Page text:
How to use your own router

How to use your own router icon

When you sign up for a broadband package with a new provider, they chuck in a router so you can get online, often free of charge - but not everyone wants to use it.

When you sign up for an internet plan, the router provided by your internet service provider (ISP) is often a one-size-fits-all piece of equipment.

For many, this out-of-the-box solution may fall short in performance or simply not mesh well with their home's tech ecosystem.

The good news is that using your own router is an option, albeit one that comes with its own set of challenges. For those with a bit of tech know-how, the benefits of using your own router can outweigh the potential complications, paving the way for a more tailored and satisfying online experience.

Should I use my own router?

Before we delve into the pros and cons, it's important to ask yourself whether the switch to a personal router is right for you.

Your ISP's router might be doing just fine, but if you're craving better performance or more control over your home network, it might be time to consider an upgrade.

Pros of using your own router

There are several compelling reasons to use your own router, which can significantly enhance your internet experience at home.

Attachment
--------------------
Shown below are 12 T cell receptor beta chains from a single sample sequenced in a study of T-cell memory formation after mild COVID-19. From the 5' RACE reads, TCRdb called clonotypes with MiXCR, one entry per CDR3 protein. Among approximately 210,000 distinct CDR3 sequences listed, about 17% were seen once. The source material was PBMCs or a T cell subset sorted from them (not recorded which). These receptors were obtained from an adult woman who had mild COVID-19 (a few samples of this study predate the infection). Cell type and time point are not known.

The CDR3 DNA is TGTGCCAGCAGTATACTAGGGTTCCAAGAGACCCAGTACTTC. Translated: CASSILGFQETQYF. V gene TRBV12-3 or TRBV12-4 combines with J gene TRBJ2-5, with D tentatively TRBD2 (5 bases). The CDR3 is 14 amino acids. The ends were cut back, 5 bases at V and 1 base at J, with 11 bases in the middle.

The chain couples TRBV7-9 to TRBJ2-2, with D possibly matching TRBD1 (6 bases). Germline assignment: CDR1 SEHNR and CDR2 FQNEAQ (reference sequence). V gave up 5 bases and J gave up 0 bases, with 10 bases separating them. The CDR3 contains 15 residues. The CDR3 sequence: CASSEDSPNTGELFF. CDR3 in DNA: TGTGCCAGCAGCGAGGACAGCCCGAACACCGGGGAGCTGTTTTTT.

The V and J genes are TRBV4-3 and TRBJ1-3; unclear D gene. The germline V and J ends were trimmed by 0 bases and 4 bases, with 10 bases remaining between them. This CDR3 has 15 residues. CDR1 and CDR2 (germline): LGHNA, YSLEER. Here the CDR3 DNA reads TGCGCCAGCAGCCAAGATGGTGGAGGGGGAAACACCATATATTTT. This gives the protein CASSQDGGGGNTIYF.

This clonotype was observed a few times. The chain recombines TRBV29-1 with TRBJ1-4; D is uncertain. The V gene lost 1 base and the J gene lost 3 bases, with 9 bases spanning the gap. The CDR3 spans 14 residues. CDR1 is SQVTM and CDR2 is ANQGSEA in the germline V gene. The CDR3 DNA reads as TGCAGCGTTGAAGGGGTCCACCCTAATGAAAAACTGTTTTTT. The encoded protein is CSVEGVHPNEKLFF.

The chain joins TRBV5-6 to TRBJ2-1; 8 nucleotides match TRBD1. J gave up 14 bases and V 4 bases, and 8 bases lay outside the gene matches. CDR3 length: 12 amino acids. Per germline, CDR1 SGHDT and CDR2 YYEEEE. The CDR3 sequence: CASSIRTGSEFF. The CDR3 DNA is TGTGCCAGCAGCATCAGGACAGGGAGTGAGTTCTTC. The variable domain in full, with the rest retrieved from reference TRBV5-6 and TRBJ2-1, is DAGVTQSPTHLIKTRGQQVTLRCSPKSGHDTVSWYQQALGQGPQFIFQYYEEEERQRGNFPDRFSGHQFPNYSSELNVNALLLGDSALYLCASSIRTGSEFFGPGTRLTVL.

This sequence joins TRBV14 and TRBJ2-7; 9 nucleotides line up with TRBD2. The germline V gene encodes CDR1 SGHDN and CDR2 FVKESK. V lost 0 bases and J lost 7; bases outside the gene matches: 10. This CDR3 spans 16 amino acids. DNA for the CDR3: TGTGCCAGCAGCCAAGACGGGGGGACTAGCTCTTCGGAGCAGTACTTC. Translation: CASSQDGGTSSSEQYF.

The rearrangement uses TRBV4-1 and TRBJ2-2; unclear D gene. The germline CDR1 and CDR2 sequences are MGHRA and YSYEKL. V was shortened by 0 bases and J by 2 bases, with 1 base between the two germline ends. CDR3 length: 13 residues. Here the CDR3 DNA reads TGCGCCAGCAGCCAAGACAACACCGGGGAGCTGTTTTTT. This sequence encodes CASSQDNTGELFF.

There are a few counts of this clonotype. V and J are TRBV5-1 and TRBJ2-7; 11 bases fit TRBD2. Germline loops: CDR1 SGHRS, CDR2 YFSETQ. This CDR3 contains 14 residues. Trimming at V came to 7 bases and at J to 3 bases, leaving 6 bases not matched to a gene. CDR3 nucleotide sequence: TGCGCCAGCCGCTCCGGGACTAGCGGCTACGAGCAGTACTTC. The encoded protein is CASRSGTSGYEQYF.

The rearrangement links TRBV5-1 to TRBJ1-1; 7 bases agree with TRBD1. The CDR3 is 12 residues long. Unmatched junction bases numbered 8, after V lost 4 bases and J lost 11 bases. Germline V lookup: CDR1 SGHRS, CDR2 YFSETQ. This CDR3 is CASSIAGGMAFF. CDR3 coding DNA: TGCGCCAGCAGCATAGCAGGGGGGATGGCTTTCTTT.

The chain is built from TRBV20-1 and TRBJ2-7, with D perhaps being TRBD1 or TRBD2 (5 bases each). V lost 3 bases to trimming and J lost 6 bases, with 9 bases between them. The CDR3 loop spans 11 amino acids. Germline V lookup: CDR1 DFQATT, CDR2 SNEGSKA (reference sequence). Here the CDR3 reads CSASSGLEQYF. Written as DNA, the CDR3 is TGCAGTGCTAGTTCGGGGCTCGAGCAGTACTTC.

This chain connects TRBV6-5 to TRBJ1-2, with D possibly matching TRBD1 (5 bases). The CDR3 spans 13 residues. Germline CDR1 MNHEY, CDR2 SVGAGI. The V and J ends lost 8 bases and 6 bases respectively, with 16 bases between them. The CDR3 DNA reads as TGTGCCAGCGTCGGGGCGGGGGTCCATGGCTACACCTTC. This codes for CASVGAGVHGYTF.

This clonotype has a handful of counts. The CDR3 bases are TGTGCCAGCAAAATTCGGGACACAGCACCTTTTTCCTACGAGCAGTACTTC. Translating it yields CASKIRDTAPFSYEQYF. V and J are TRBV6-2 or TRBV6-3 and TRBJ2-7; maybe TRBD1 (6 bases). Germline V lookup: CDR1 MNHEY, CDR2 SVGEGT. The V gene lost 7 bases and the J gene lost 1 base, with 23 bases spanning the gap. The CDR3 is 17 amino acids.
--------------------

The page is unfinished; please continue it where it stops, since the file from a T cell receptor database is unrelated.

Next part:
Benefits of using your own router

  • Better hardware: You can get yourself better hardware - or at least something more suited to your home - than what was given to you by your broadband provider. This can lead to improved range, speed, and reliability
  • Familiar technology: If you're already the proud owner of a router, sticking with the familiar tech can make for an easier transition and continued enjoyment without the learning curve
  • Specialised home network: For those with a specialised home network setup, integrating your own router can be a seamless experience, ensuring all components work in harmony
  • Multiple routers: If your home is large or has Wi-Fi dead zones, setting up multiple routers at strategic locations can provide comprehensive coverage
  • Control: Personal routers offer more control over your network settings, allowing you to tweak everything from port-forwarding to parental controls to your heart's content

Cons of using your own router

However, it's not all smooth sailing. There are drawbacks to consider before making the switch.

Drawbacks of using your own router

  • Cost: Quality routers don't come cheap. Investing in your own device can be a significant upfront cost
  • Adequate provider routers: Many ISP-provided routers are up to the task, making the purchase of a new one potentially unnecessary
  • Customer support: Using a router other than the one provided by your supplier may complicate getting help from your ISP when issues arise
  • Technical knowledge: You'll need a fair bit of tech savviness to set up and manage your own router effectively
  • Compatibility: Not all routers are compatible with every broadband service, and certain services, like VoIP, may not work with your own equipment